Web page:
Easter 7 / Year C
Jesus prayed, “As you, Father, are in me and I am in you, may they [us who follow Jesus] also be in us, so that the world may believe that you have sent me.”
It is sobering to ponder the responsibility Jesus places on us. Our actions – not just as individuals, but as a community – are to be a witness to the world leading all to faith. This includes how we treat each other in this place. It includes how we relate to other churches in our area. It includes how we participate in the common life of our diocese, our denomination, and the Anglican Communion. It includes how various expressions of the Christian faith – Evangelical, Pentecostal, Anglo-Catholic, Socially Progressive, to name a few – express a sense of unity amidst our obvious differences. When the world looks at us and how we are in relationship with each other in Christ, what does it see?
The late Marcus Borg, in his book The Heart of Christianity, wrote about asking his unchurched university students to turn in a short essay describing their impressions of Christians. He states they consistently used five adjectives: literalistic, anti-intellectual, self-righteous, judgmental, and bigoted. Not exactly what Jesus was hoping for, is it. Of course, impressions are just that – impressions. They are both true and not true at the same time. While it is easy to see how someone might come to think of Christians in this way, it certainly is not descriptive of every Christian or every Christian community. Still, it suggests we have a tough row to hoe if we want our faith to be a positive witness to the world.
The oneness Jesus prays for isn’t just about playing nice with each other. It is a relationship rooted in God’s very nature. I describe the Holy Trinity as being perfect Relational Harmony – the Three in One and One in Three. Desiring to share the essence of its relationship beyond itself, this Relational Harmony brought forth creation and humankind to enjoy what lies at the heart of its very Being. We live into this purpose (to use a wonderful phrase from the prayer book) though “ever widening circles of fellowship.” In a very real sense then, our oneness is a manifestation of God’s very nature.
Oneness does not mean sameness. We don’t all like the same food. We don’t all root for the same team. We don’t all vote for the same candidate. We can be different, yet still be one.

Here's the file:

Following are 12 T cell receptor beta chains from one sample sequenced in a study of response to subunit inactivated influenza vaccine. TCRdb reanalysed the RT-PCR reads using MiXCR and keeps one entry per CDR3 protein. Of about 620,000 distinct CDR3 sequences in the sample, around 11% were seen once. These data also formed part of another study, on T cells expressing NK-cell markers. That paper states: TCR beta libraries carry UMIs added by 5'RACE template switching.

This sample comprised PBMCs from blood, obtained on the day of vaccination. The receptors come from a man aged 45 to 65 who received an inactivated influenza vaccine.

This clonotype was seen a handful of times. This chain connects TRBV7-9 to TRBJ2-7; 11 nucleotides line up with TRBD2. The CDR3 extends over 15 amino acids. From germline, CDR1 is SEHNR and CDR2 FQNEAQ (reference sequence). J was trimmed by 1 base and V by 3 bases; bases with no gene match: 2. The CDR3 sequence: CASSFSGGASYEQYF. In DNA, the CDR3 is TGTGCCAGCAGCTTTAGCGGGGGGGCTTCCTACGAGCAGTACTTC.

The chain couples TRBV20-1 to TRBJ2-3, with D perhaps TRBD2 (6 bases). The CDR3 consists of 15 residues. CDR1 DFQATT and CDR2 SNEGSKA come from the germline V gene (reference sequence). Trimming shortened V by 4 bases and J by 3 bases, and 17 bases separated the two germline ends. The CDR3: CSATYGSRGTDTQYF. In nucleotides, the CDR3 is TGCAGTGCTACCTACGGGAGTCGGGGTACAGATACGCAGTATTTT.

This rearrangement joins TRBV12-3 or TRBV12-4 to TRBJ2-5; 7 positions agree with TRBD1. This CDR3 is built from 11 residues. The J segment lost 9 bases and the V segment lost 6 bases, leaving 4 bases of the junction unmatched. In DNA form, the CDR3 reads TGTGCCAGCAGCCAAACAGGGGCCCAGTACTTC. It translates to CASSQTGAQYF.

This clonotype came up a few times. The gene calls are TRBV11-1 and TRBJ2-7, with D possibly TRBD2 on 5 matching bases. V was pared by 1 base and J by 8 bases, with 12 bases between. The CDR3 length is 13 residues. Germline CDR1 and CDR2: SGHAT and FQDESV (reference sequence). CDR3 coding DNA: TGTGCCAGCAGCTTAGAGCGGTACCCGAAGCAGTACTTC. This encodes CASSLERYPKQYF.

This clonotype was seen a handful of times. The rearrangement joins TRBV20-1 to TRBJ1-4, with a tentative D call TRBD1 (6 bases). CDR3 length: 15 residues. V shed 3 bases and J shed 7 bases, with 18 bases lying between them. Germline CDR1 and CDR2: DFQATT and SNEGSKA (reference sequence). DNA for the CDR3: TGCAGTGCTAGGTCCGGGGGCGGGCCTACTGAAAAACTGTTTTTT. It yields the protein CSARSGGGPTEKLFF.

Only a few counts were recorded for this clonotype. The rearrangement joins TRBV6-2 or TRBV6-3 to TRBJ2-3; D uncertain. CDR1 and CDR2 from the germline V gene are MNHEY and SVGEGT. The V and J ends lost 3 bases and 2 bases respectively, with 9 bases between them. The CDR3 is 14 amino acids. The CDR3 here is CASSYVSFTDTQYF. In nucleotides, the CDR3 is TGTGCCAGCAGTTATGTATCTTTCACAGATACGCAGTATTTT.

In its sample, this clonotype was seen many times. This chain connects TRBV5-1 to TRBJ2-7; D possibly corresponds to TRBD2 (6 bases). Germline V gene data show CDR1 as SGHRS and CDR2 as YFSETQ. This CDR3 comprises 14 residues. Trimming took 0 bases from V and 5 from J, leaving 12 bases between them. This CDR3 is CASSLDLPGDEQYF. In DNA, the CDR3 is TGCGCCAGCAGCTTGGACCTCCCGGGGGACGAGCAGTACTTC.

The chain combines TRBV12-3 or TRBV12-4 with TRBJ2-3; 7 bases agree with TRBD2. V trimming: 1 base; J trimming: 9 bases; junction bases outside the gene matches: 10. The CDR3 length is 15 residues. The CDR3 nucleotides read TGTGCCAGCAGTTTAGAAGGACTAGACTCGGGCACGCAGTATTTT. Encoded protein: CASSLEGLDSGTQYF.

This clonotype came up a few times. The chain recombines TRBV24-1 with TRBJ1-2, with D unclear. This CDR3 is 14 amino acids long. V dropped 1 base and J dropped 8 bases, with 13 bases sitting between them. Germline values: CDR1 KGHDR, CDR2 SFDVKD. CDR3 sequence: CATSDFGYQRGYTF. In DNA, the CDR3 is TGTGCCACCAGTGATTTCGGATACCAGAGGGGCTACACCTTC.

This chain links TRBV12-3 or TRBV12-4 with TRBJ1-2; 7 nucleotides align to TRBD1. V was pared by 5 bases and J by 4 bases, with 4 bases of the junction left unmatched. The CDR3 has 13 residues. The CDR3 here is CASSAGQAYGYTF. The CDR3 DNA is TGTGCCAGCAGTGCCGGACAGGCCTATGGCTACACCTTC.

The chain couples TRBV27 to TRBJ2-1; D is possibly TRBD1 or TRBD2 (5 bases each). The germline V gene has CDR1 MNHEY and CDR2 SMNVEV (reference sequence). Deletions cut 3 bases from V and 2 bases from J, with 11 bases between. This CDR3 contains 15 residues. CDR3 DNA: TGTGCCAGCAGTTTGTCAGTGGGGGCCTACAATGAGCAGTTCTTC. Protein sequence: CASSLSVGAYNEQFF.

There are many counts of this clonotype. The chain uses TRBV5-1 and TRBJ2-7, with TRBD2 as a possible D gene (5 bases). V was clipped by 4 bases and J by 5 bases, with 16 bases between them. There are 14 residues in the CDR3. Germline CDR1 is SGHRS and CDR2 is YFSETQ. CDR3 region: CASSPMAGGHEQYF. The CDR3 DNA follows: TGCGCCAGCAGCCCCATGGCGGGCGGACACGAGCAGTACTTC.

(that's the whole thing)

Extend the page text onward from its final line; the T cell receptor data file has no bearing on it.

Our country desperately needs this kind of witness. On this Memorial Day weekend, we pause to ponder the sacrifices made by so many to protect our great American experiment. The soldiers who fell on D-Day, for example, did not storm the beaches of Normandy as Republicans and as Democrats. They acted as Americans and as Allies. They were not the same, but they were one.
Today we treat citizens with opinions different from our own as dangerous enemies who want to destroy our country; at least this is the message I hear trumpeted by polarizing talk shows at the extreme edges of our political discourse. America is looking less United and more tribal every day. We are squandering an important aspect of our national heritage – e pulibus unum, out of many one; a principle many gave their lives to defend and to protect.
The Christian Church has always struggled to express its unity. In fact, if God was a professor we’d be given a D- for our efforts, and this would be generous. But since God is God and God is merciful, our grade is an Incomplete. We still have time to finish the assignment.
When the church has been at its best it has loved the people unloved by our society. The Christian Way took root and endured persecution, in part, because the least, the last, the lost, and the lonely found they were loved by those who adhered to Jesus’ teachings. We desperately need this kind of church in our country today.
On last Tuesday’s zoom call with diocesan clergy, Bishop Susan talked about the need for us to mentor today’s youth. She noted the typical profile of a mass shooter is a young, white male who is disenfranchised and lacks a father-figure in his life. She noted it is easy to scream for gun legislation, but more difficult to give of yourselves by being a mentor, a coach, a neighbor to young isolated people.
USA TODAY interviewed Reid Meloy, a board-certified forensic psychologist, who, after researching behaviors of individuals prior to their committing acts of violence, has identified eight warning signals of potential mass shooters. While I don’t want to elaborate on them in this sermon, here is what is striking about them: either the person who commits these heinous, unfathomable acts is so isolated no one is paying attention to his troubling changes in behavior, or those who are close to him simply don’t recognize the significance of the changes they are seeing or, maybe, they are troubled but what they are seeing, but don’t know where to turn.
Is it time for the church to filter out into the community not as literalists, anti-intellectuals, self-righteous, judgmental, and bigoted peddlers of some soft-soap, foul smelling religion, but as people blessed to dwell at the heart of the Holy Trinity and willing to share what we experience from this? Is it time for us, here at St. Paul’s, to pray and dream and discuss how we might extend our oneness to the people of our community – our schools, our playgrounds, our neighborhoods? Do we believe our common life in Christ is of value to our world?